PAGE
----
2.1: Basics of Rapid Re-Housing


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Presented by Linda Olsen.

2.1: Basics of Rapid Re-Housing

Rapid re-housing programs offer a constellation of services, including housing search aid, rental assistance, and transitional case management to help families minimize their time in shelter to secure a home of their own. This workshop provides an introduction to rapid re-housing for families and includes a discussion of how the model is being used to serve domestic violence survivors.

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2.1: Basics of Rapid Re-Housing

  1. 1. RAPID RE-HOUSING AND DV SURVIVORS Basics of Rapid Re-Housing National Alliance to End Homelessness 2011 National Conference February 10, 2011
  2. 2. DV SURVIVORS: THEY’RE EVERYWHERE! <ul><li>“Among mothers with children experiencing homelessness, more than 80 percent had previously experienced domestic violence.” (Federal Strategic Plan to Prevent and End Homelessness 2010) </li></ul>
  3. 3. WASHINGTON FAMILIES FUND FIVE YEAR REPORT (2004-2009) <ul><li>In the Moderate-Needs Family Profile for families served, 66% had experienced domestic violence. </li></ul><ul><li>In the High-Needs Family Profile for families served, 93% had experienced physical or sexual violence. </li></ul>
  4. 4. HOUSING STABILITY CAN MAKE THE DIFFERENCE <ul><li>The availability of safe, affordable, and stable housing is critical for a survivor’s ability to escape an abusive partner. </li></ul><ul><li>Without viable housing options, many survivors are forced to remain in abusive relationships, accept inadequate or unsafe housing conditions, or become homeless. (Anne Menard) </li></ul>
  5. 5. CONSIDERATIONS WHEN WORKING WITH DV SURVIVORS <ul><li>Safety </li></ul><ul><li>Sabotage (from an abuser, abuser’s family, and even broader community) </li></ul>
  6. 6. WE NEED TO BUILD SOME BRIDGES! <ul><li>Explore ways to develop and/or strengthen relationships between housing/homeless providers and DV programs </li></ul><ul><li>Multidisciplinary partnerships necessary to develop policies and programs that increase battered women’s housing options and do not increase their danger. </li></ul>
  7. 7. FOR HOUSING/HOMELESS SERVICE PROVIDERS <ul><li>Include basic domestic violence dynamics and resources as part of staff training </li></ul><ul><li>Learn how to ask the questions and how to talk about DV resources </li></ul><ul><li>Develop a protocol on how to respond when domestic violence is disclosed </li></ul>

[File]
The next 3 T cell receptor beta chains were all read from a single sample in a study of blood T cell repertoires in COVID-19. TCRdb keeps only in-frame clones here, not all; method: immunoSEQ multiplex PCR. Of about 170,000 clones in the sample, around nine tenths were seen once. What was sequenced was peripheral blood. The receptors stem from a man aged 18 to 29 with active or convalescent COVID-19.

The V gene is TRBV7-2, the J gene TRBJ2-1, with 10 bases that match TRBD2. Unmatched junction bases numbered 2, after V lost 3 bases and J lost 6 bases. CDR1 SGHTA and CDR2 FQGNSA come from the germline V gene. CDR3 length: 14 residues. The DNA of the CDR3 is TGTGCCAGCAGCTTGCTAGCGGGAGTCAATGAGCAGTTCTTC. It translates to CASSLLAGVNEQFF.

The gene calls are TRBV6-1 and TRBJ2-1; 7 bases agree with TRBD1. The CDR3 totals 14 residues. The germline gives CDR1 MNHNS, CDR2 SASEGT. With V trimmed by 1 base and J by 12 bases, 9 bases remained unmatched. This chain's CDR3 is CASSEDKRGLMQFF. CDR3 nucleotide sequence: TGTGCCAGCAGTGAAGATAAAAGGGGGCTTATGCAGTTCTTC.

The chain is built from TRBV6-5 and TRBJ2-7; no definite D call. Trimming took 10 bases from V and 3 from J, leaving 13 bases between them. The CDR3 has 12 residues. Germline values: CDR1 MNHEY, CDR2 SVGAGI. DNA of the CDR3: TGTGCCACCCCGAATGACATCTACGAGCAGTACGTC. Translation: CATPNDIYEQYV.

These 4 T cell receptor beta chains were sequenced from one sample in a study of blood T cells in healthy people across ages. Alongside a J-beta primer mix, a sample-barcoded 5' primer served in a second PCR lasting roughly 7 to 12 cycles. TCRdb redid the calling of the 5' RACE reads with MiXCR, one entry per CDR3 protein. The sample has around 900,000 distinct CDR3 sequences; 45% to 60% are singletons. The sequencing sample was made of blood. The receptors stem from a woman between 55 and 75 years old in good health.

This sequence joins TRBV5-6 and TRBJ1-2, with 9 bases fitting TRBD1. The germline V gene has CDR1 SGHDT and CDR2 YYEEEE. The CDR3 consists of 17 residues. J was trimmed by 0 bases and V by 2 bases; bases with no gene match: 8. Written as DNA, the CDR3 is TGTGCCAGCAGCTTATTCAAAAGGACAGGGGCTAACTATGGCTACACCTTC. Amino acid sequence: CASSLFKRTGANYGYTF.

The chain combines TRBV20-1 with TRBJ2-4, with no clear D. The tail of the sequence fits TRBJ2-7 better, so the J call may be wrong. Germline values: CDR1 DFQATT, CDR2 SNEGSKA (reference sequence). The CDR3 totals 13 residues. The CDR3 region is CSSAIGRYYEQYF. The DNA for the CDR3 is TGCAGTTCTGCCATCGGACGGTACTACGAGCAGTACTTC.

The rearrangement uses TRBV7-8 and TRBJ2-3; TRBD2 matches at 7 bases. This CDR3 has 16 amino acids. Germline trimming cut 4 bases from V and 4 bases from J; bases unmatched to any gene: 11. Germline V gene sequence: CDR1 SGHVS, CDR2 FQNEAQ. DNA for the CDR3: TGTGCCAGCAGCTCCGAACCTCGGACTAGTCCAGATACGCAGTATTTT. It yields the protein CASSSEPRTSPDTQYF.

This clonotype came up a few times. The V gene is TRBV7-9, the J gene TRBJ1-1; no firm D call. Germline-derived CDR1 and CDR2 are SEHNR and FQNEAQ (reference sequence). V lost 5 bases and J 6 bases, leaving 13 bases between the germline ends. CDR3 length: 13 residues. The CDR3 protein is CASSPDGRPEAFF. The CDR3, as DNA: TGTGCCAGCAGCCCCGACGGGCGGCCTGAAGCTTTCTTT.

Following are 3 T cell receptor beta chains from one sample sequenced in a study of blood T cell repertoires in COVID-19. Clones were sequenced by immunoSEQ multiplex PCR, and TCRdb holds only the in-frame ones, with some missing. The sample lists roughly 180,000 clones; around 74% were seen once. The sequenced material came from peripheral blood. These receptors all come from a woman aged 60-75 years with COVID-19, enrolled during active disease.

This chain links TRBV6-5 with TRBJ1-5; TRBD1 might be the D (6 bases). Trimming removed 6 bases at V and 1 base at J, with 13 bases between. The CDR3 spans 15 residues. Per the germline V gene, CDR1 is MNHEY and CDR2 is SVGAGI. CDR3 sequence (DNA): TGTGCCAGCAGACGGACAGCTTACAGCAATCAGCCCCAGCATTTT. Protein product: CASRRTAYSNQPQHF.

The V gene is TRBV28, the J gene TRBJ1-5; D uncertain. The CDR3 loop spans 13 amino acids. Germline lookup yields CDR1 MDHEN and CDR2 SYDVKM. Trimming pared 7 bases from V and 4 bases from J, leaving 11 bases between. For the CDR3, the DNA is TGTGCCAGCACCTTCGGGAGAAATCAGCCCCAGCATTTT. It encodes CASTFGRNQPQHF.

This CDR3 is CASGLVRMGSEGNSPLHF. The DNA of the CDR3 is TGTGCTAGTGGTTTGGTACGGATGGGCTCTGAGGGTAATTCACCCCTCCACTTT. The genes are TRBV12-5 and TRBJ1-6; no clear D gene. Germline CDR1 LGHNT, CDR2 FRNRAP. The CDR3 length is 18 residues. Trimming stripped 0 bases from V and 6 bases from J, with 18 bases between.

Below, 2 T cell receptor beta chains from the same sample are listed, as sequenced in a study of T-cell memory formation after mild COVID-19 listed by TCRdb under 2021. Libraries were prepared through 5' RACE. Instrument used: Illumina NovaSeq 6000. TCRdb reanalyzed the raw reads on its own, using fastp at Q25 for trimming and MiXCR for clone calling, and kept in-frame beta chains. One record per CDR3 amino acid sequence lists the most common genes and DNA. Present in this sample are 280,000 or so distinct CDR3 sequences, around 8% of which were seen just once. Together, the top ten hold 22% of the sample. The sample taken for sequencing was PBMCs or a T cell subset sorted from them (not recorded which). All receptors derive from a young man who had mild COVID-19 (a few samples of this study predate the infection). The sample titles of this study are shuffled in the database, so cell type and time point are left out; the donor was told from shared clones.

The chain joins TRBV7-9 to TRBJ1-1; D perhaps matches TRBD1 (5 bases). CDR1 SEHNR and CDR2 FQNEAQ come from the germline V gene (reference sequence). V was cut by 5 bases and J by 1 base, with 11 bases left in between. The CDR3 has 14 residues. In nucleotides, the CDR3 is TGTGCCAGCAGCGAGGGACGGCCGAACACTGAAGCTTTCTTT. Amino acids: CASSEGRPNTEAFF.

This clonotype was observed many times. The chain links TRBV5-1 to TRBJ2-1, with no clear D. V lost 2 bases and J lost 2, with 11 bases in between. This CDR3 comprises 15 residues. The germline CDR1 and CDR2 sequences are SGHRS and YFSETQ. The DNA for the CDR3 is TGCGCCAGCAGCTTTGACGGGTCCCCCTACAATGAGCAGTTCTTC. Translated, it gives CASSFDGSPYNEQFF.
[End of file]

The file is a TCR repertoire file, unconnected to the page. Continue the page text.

8. 8. SUGGESTIONS FOR COLLABORATION <ul><li>Plan relationship-building activities among housing/homeless and DV programs </li></ul><ul><li>Develop a consultative relationship with a DV agency </li></ul><ul><li>Some jurisdictions have implemented MOUs for formal relationships between DV and homeless/housing agencies. </li></ul>
  9. 9. CAN RAPID RE-HOUSING WORK FOR DV SURVIVORS? <ul><li>YES! </li></ul><ul><li>Domestic Violence Housing First Project in Washington State (funded by the Bill & Melinda Gates Foundation) </li></ul><ul><li>Cohort of 4 agencies across the state, from rural to urban </li></ul>
  10. 10. HOW CAN IT WORK? <ul><li>Survivor-Centered Advocacy: </li></ul><ul><ul><li>Safety planning </li></ul></ul><ul><ul><li>Empowerment </li></ul></ul><ul><ul><li>Reinforcement of autonomy and self-determination </li></ul></ul><ul><ul><li>Offering options </li></ul></ul><ul><ul><li>Voluntary services </li></ul></ul>
  11. 11. Need Community Relationships <ul><li>Public Housing Authorities (VAWA protections for DV survivors and inclusion of domestic violence as part of every 5-year plan) </li></ul><ul><li>Landlord relationships and DV training </li></ul>
  12. 12. FIRST YEAR RESULTS <ul><li>Out of 112 participants (point in time): </li></ul><ul><ul><li>40.2% had permanent housing at program entry AND have retained their housing through the program’s assistance </li></ul></ul><ul><ul><li>52.7% obtained permanent housing through Housing First efforts AND are still in permanent housing </li></ul></ul><ul><ul><li>2.7% are working on permanent housing </li></ul></ul><ul><ul><li>4.5% obtained permanent housing but are no longer in permanent housing </li></ul></ul>
  13. 13. Where did those not in permanent housing come from? <ul><li>25% came from emergency shelter </li></ul><ul><li>12.5% came from transitional housing </li></ul><ul><li>12.5% came from an institution </li></ul><ul><li>25% were living with family/friends </li></ul><ul><li>25% were unknown </li></ul>
  14. 14. LEVELS OF ASSISTANCE <ul><li>Light touch—simple, discrete needs that are met quickly </li></ul><ul><li>Medium touch—discrete needs met as above, plus connected with agency’s services for a short period of time </li></ul><ul><li>Higher needs—all of the above, plus long term planning with advocate in order to obtain housing, improve financial situation, and address other issues. </li></ul>
  15. 15. SERVICE LEVEL FOR THIS GROUP <ul><li>55.9% Light Touch </li></ul><ul><li>27% Medium Touch </li></ul><ul><li>17.1% High Need </li></ul>
  16. 16. IN SUMMARY <ul><li>You serve domestic violence survivors </li></ul><ul><li>Plan how to do it well </li></ul><ul><li>Develop partnerships with DV programs </li></ul><ul><li>Integrate safety and survivor center advocacy into your service approach—along with trauma-informed services </li></ul><ul><li>Make sure your community relationships include domestic violence information </li></ul>
  17. 17. QUESTIONS? Linda Olsen, MA, MSW Housing Project Coordinator Washington State Coalition Against Domestic Violence [email_address] 206-389-2515 x 205